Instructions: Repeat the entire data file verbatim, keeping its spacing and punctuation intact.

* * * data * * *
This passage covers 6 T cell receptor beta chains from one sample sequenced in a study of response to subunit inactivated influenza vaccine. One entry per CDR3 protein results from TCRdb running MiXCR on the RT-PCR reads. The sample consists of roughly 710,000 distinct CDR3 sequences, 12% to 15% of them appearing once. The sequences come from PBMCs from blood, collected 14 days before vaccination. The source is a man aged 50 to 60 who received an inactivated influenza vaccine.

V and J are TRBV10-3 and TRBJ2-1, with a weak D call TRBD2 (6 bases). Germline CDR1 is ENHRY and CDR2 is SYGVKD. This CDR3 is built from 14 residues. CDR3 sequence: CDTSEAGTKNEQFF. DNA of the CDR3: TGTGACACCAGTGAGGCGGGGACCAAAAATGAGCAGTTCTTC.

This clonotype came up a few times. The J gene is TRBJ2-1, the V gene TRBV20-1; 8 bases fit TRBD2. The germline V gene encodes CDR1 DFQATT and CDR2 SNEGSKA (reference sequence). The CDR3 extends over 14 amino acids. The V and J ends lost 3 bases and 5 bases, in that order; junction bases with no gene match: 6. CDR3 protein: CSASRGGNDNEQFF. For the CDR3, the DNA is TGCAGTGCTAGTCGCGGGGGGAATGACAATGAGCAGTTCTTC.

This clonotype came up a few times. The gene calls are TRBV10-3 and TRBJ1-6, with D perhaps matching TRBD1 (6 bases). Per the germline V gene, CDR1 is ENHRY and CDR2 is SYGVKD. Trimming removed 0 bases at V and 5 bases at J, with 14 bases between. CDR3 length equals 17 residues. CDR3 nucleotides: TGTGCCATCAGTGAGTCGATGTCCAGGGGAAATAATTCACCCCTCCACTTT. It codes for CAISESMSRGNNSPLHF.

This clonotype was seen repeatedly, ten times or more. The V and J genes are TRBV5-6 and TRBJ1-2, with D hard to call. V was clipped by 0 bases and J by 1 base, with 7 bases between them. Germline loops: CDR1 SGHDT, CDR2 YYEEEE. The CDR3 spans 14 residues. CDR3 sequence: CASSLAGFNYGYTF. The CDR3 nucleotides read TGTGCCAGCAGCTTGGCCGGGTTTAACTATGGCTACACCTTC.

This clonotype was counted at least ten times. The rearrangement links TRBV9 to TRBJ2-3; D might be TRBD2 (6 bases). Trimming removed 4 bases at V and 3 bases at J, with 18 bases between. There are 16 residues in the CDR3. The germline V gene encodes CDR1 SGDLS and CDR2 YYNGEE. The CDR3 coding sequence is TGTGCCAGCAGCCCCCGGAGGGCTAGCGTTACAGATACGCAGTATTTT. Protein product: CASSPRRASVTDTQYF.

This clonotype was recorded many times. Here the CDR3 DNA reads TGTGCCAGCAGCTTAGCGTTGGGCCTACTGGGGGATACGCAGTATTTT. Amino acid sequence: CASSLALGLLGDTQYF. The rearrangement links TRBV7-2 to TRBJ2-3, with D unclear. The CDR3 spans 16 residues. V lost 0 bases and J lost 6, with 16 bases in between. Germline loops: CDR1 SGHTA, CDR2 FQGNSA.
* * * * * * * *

This passage covers 6 T cell receptor beta chains from one sample sequenced in a study of response to subunit inactivated influenza vaccine. One entry per CDR3 protein results from TCRdb running MiXCR on the RT-PCR reads. The sample consists of roughly 710,000 distinct CDR3 sequences, 12% to 15% of them appearing once. The sequences come from PBMCs from blood, collected 14 days before vaccination. The source is a man aged 50 to 60 who received an inactivated influenza vaccine.

V and J are TRBV10-3 and TRBJ2-1, with a weak D call TRBD2 (6 bases). Germline CDR1 is ENHRY and CDR2 is SYGVKD. This CDR3 is built from 14 residues. CDR3 sequence: CDTSEAGTKNEQFF. DNA of the CDR3: TGTGACACCAGTGAGGCGGGGACCAAAAATGAGCAGTTCTTC.

This clonotype came up a few times. The J gene is TRBJ2-1, the V gene TRBV20-1; 8 bases fit TRBD2. The germline V gene encodes CDR1 DFQATT and CDR2 SNEGSKA (reference sequence). The CDR3 extends over 14 amino acids. The V and J ends lost 3 bases and 5 bases, in that order; junction bases with no gene match: 6. CDR3 protein: CSASRGGNDNEQFF. For the CDR3, the DNA is TGCAGTGCTAGTCGCGGGGGGAATGACAATGAGCAGTTCTTC.

This clonotype came up a few times. The gene calls are TRBV10-3 and TRBJ1-6, with D perhaps matching TRBD1 (6 bases). Per the germline V gene, CDR1 is ENHRY and CDR2 is SYGVKD. Trimming removed 0 bases at V and 5 bases at J, with 14 bases between. CDR3 length equals 17 residues. CDR3 nucleotides: TGTGCCATCAGTGAGTCGATGTCCAGGGGAAATAATTCACCCCTCCACTTT. It codes for CAISESMSRGNNSPLHF.

This clonotype was seen repeatedly, ten times or more. The V and J genes are TRBV5-6 and TRBJ1-2, with D hard to call. V was clipped by 0 bases and J by 1 base, with 7 bases between them. Germline loops: CDR1 SGHDT, CDR2 YYEEEE. The CDR3 spans 14 residues. CDR3 sequence: CASSLAGFNYGYTF. The CDR3 nucleotides read TGTGCCAGCAGCTTGGCCGGGTTTAACTATGGCTACACCTTC.

This clonotype was counted at least ten times. The rearrangement links TRBV9 to TRBJ2-3; D might be TRBD2 (6 bases). Trimming removed 4 bases at V and 3 bases at J, with 18 bases between. There are 16 residues in the CDR3. The germline V gene encodes CDR1 SGDLS and CDR2 YYNGEE. The CDR3 coding sequence is TGTGCCAGCAGCCCCCGGAGGGCTAGCGTTACAGATACGCAGTATTTT. Protein product: CASSPRRASVTDTQYF.

This clonotype was recorded many times. Here the CDR3 DNA reads TGTGCCAGCAGCTTAGCGTTGGGCCTACTGGGGGATACGCAGTATTTT. Amino acid sequence: CASSLALGLLGDTQYF. The rearrangement links TRBV7-2 to TRBJ2-3, with D unclear. The CDR3 spans 16 residues. V lost 0 bases and J lost 6, with 16 bases in between. Germline loops: CDR1 SGHTA, CDR2 FQGNSA.